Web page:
An article in the L.A. Times described how the star of an independent movie entitled “Magic Man” was disheartened to see that most buyers walked out of the screening in Cannes before the first 10 minutes were up. By the end of the movie, there were hardly any buyers left in the room.
I feel bad for the producers of that movie and hope that they succeed in selling it and finding their audience. For the rest of us, there is a priceless lesson to be learned from this story: the first 10 minutes of your independent film had better be absolutely off the meter. If that isn’t the case, most viewers — especially jaded film buyers — will not make it past the first 10 minutes. The three-act screenplay model still holds and is an intrinsic property of stories rather than an option that you can choose to ignore, but it is almost like independent films need to follow an embellished version of the model, namely, “setup, confrontation, resolution, with something absolutely incredible in the first 10 minutes.”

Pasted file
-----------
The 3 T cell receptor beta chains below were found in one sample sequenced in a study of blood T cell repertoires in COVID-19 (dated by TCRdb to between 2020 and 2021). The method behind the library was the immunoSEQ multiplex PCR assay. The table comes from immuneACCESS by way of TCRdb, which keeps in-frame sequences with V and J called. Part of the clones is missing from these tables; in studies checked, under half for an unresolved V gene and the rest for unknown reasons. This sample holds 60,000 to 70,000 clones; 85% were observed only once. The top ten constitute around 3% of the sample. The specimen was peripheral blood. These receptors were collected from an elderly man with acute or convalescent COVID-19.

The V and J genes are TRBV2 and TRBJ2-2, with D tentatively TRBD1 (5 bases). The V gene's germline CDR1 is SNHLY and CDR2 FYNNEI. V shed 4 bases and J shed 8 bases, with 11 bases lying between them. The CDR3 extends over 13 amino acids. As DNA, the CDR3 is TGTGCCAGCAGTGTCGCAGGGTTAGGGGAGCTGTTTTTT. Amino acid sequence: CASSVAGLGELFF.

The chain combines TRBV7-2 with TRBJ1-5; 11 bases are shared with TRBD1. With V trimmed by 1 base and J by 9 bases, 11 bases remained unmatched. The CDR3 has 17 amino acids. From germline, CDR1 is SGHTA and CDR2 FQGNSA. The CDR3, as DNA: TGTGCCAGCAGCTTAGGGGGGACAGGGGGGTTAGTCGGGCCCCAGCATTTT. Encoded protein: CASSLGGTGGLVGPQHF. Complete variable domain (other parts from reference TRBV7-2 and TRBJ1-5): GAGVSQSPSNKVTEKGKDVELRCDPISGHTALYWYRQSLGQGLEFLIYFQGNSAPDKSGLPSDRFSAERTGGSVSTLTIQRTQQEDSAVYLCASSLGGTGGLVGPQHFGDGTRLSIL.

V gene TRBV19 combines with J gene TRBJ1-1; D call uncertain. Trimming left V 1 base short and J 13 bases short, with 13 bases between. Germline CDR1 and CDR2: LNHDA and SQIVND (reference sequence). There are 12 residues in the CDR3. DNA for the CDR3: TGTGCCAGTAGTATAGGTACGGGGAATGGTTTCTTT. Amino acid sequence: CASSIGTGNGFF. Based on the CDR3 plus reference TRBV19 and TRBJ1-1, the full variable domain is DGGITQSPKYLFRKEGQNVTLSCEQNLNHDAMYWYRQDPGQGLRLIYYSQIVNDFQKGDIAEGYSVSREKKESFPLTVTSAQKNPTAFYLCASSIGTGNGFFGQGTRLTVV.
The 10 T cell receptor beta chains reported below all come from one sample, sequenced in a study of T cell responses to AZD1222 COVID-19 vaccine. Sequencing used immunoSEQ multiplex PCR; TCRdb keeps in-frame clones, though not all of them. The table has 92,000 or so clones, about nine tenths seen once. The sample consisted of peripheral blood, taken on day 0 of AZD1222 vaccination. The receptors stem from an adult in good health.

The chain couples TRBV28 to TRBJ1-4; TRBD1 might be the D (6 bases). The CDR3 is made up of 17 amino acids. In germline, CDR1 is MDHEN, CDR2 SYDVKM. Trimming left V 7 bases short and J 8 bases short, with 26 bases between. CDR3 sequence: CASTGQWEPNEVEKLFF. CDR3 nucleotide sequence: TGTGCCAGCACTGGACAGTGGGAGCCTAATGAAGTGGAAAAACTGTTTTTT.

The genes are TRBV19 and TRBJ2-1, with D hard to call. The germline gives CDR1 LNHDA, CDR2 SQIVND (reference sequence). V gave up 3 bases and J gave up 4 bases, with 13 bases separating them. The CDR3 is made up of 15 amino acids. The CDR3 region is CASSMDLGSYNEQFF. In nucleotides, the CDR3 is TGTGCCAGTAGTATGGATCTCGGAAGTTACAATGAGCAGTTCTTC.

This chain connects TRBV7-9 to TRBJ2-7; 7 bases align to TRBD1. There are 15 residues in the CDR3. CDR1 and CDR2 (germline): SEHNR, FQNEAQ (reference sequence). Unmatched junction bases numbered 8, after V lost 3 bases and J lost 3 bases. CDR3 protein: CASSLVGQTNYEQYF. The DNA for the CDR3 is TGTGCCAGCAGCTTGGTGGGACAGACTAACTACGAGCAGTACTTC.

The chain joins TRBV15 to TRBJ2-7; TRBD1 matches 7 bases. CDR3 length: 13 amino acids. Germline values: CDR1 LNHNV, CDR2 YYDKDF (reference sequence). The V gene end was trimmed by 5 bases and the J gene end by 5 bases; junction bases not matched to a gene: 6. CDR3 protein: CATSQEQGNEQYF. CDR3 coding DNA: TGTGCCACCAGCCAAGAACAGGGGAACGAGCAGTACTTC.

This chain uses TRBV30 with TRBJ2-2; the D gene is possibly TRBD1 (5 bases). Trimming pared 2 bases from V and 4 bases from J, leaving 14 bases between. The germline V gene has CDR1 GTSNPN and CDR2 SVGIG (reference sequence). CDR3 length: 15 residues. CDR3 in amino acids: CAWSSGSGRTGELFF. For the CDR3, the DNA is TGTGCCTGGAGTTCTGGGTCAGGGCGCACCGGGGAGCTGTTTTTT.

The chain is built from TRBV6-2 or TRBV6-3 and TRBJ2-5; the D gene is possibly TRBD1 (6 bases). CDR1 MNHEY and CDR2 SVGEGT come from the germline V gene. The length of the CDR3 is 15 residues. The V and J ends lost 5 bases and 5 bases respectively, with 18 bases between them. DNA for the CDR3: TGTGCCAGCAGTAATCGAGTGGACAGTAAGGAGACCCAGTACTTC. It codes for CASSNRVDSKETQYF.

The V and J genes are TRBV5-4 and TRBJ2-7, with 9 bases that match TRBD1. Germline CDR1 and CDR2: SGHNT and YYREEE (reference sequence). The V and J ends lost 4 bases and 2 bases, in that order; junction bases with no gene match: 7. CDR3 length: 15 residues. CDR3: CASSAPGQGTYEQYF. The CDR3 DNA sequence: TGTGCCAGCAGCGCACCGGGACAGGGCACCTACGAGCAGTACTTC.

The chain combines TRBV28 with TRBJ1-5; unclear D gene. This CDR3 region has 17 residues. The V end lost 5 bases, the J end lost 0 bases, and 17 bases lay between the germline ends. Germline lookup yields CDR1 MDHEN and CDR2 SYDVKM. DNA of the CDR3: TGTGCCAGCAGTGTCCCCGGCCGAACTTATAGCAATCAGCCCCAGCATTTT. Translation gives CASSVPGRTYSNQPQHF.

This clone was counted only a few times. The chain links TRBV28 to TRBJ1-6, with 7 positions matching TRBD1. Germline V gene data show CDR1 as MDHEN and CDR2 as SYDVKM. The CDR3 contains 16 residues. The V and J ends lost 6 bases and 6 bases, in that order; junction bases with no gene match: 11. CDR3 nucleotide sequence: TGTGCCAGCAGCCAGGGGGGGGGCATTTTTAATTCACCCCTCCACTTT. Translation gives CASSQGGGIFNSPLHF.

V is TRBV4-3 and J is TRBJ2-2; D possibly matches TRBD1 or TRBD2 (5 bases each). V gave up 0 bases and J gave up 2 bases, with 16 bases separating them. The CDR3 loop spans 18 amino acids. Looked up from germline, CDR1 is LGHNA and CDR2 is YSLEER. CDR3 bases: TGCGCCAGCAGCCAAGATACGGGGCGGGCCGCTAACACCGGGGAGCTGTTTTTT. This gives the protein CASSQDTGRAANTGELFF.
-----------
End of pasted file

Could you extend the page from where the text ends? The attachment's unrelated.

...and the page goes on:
You see, this is partly why you spend good money on film stars, when you can afford it: it buys you time. If you have the incredibly charismatic Scarlett Johansson on the screen, or someone like Russell Crowe, their onscreen presence in itself offers plenty of value to the viewers, so you have a little more time to set up your story. It’s a pleasure to see them on the screen, so establishing a compelling story, although still essential, is not quite as urgent. Instead of 10, you have 20 minutes, maybe even 30 if you’re lucky (don’t count on it).
But if you don’t have stars, you had better show the audience something within the first 10 minutes that will compel them to stay there instead of quietly getting up and moving on to the next screening.